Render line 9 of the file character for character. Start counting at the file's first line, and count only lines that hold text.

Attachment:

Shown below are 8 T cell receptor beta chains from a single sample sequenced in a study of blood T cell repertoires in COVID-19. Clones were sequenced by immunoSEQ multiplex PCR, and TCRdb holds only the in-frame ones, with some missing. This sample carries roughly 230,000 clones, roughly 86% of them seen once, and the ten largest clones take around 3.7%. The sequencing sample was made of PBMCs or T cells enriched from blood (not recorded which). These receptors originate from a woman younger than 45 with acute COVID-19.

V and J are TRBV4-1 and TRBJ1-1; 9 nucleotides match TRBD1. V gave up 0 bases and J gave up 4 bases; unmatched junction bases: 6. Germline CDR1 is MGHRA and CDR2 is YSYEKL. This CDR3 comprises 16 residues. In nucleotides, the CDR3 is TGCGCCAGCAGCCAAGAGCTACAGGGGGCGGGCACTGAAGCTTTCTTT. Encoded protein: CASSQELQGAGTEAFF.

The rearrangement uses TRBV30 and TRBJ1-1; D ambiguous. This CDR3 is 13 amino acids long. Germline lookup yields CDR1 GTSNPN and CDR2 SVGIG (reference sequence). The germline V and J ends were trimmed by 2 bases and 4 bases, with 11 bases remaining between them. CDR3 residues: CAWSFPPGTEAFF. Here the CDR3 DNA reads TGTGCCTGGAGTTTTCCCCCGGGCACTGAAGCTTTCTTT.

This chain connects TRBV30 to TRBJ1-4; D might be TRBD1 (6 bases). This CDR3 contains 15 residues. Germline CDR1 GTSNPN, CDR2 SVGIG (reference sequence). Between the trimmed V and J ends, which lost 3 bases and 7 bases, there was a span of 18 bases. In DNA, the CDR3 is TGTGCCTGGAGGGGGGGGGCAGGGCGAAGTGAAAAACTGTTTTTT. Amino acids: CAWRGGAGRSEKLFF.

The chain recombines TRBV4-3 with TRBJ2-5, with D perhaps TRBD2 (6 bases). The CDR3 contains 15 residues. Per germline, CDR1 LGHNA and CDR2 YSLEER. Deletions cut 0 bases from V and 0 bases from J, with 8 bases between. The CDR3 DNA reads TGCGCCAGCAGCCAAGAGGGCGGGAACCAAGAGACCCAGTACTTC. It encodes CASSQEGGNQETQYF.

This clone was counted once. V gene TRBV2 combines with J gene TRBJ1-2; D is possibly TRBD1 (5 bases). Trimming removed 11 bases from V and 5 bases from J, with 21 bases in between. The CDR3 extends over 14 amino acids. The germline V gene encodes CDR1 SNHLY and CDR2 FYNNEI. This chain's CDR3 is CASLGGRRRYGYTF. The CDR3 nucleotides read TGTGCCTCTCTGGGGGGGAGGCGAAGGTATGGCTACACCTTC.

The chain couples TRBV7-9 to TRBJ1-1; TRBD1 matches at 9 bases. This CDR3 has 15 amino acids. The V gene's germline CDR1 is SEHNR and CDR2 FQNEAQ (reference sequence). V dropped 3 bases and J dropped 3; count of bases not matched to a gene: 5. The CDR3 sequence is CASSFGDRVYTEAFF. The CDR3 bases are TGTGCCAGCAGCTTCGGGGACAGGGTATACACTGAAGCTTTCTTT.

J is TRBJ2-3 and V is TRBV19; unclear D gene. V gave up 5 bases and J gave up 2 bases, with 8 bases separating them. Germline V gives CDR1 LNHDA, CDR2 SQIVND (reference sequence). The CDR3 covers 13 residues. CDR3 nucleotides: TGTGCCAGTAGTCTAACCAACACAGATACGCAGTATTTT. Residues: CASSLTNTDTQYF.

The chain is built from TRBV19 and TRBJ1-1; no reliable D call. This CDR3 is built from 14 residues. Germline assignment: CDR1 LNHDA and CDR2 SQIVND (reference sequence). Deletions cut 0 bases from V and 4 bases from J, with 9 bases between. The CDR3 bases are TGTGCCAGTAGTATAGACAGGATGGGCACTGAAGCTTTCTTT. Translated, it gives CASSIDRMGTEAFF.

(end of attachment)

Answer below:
The chain is built from TRBV19 and TRBJ1-1; no reliable D call. This CDR3 is built from 14 residues. Germline assignment: CDR1 LNHDA and CDR2 SQIVND (reference sequence). Deletions cut 0 bases from V and 4 bases from J, with 9 bases between. The CDR3 bases are TGTGCCAGTAGTATAGACAGGATGGGCACTGAAGCTTTCTTT. Translated, it gives CASSIDRMGTEAFF.